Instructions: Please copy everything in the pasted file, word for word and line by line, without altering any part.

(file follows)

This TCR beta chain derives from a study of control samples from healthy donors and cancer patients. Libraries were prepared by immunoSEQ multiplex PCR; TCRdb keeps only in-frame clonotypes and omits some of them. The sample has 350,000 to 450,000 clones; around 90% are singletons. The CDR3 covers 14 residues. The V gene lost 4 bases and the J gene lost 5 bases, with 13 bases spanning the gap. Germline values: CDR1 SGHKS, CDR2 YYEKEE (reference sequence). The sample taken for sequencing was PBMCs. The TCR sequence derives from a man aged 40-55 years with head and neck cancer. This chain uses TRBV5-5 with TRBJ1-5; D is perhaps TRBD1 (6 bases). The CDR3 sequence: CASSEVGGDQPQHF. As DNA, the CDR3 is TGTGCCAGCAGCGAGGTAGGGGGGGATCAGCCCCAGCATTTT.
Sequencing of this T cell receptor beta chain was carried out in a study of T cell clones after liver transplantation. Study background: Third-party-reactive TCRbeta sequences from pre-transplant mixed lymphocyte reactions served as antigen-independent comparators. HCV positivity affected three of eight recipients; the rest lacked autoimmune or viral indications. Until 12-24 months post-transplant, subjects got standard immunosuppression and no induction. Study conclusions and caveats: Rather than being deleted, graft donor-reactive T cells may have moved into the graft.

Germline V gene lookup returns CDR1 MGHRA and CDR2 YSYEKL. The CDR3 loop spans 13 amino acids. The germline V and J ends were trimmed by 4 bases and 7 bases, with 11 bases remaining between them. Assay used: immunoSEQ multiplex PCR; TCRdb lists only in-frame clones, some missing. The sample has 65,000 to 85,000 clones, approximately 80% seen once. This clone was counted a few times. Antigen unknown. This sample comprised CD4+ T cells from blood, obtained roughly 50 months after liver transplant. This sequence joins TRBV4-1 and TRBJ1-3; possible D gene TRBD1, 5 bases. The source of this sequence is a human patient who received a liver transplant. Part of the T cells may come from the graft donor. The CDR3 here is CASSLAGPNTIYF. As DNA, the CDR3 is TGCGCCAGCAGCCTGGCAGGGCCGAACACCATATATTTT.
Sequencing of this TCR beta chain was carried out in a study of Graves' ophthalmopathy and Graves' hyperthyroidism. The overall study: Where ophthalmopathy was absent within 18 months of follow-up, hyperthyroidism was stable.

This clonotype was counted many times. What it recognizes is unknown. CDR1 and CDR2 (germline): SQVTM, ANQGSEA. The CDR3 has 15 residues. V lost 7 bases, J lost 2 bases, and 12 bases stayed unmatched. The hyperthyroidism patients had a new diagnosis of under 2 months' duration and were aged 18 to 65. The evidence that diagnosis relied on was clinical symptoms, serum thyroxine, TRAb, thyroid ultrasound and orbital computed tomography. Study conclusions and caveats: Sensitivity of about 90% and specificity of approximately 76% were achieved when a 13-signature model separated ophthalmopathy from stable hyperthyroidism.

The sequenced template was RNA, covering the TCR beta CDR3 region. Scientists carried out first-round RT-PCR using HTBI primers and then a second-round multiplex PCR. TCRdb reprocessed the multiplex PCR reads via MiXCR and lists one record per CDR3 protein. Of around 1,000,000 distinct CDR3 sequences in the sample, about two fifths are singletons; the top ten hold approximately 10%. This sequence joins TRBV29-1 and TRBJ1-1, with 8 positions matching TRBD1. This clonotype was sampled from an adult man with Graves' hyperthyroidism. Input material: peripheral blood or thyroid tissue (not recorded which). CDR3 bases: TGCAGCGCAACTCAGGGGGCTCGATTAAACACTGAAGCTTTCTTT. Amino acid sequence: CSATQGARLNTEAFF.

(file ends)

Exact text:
This TCR beta chain derives from a study of control samples from healthy donors and cancer patients. Libraries were prepared by immunoSEQ multiplex PCR; TCRdb keeps only in-frame clonotypes and omits some of them. The sample has 350,000 to 450,000 clones; around 90% are singletons. The CDR3 covers 14 residues. The V gene lost 4 bases and the J gene lost 5 bases, with 13 bases spanning the gap. Germline values: CDR1 SGHKS, CDR2 YYEKEE (reference sequence). The sample taken for sequencing was PBMCs. The TCR sequence derives from a man aged 40-55 years with head and neck cancer. This chain uses TRBV5-5 with TRBJ1-5; D is perhaps TRBD1 (6 bases). The CDR3 sequence: CASSEVGGDQPQHF. As DNA, the CDR3 is TGTGCCAGCAGCGAGGTAGGGGGGGATCAGCCCCAGCATTTT.
Sequencing of this T cell receptor beta chain was carried out in a study of T cell clones after liver transplantation. Study background: Third-party-reactive TCRbeta sequences from pre-transplant mixed lymphocyte reactions served as antigen-independent comparators. HCV positivity affected three of eight recipients; the rest lacked autoimmune or viral indications. Until 12-24 months post-transplant, subjects got standard immunosuppression and no induction. Study conclusions and caveats: Rather than being deleted, graft donor-reactive T cells may have moved into the graft.

Germline V gene lookup returns CDR1 MGHRA and CDR2 YSYEKL. The CDR3 loop spans 13 amino acids. The germline V and J ends were trimmed by 4 bases and 7 bases, with 11 bases remaining between them. Assay used: immunoSEQ multiplex PCR; TCRdb lists only in-frame clones, some missing. The sample has 65,000 to 85,000 clones, approximately 80% seen once. This clone was counted a few times. Antigen unknown. This sample comprised CD4+ T cells from blood, obtained roughly 50 months after liver transplant. This sequence joins TRBV4-1 and TRBJ1-3; possible D gene TRBD1, 5 bases. The source of this sequence is a human patient who received a liver transplant. Part of the T cells may come from the graft donor. The CDR3 here is CASSLAGPNTIYF. As DNA, the CDR3 is TGCGCCAGCAGCCTGGCAGGGCCGAACACCATATATTTT.
Sequencing of this TCR beta chain was carried out in a study of Graves' ophthalmopathy and Graves' hyperthyroidism. The overall study: Where ophthalmopathy was absent within 18 months of follow-up, hyperthyroidism was stable.

This clonotype was counted many times. What it recognizes is unknown. CDR1 and CDR2 (germline): SQVTM, ANQGSEA. The CDR3 has 15 residues. V lost 7 bases, J lost 2 bases, and 12 bases stayed unmatched. The hyperthyroidism patients had a new diagnosis of under 2 months' duration and were aged 18 to 65. The evidence that diagnosis relied on was clinical symptoms, serum thyroxine, TRAb, thyroid ultrasound and orbital computed tomography. Study conclusions and caveats: Sensitivity of about 90% and specificity of approximately 76% were achieved when a 13-signature model separated ophthalmopathy from stable hyperthyroidism.

The sequenced template was RNA, covering the TCR beta CDR3 region. Scientists carried out first-round RT-PCR using HTBI primers and then a second-round multiplex PCR. TCRdb reprocessed the multiplex PCR reads via MiXCR and lists one record per CDR3 protein. Of around 1,000,000 distinct CDR3 sequences in the sample, about two fifths are singletons; the top ten hold approximately 10%. This sequence joins TRBV29-1 and TRBJ1-1, with 8 positions matching TRBD1. This clonotype was sampled from an adult man with Graves' hyperthyroidism. Input material: peripheral blood or thyroid tissue (not recorded which). CDR3 bases: TGCAGCGCAACTCAGGGGGCTCGATTAAACACTGAAGCTTTCTTT. Amino acid sequence: CSATQGARLNTEAFF.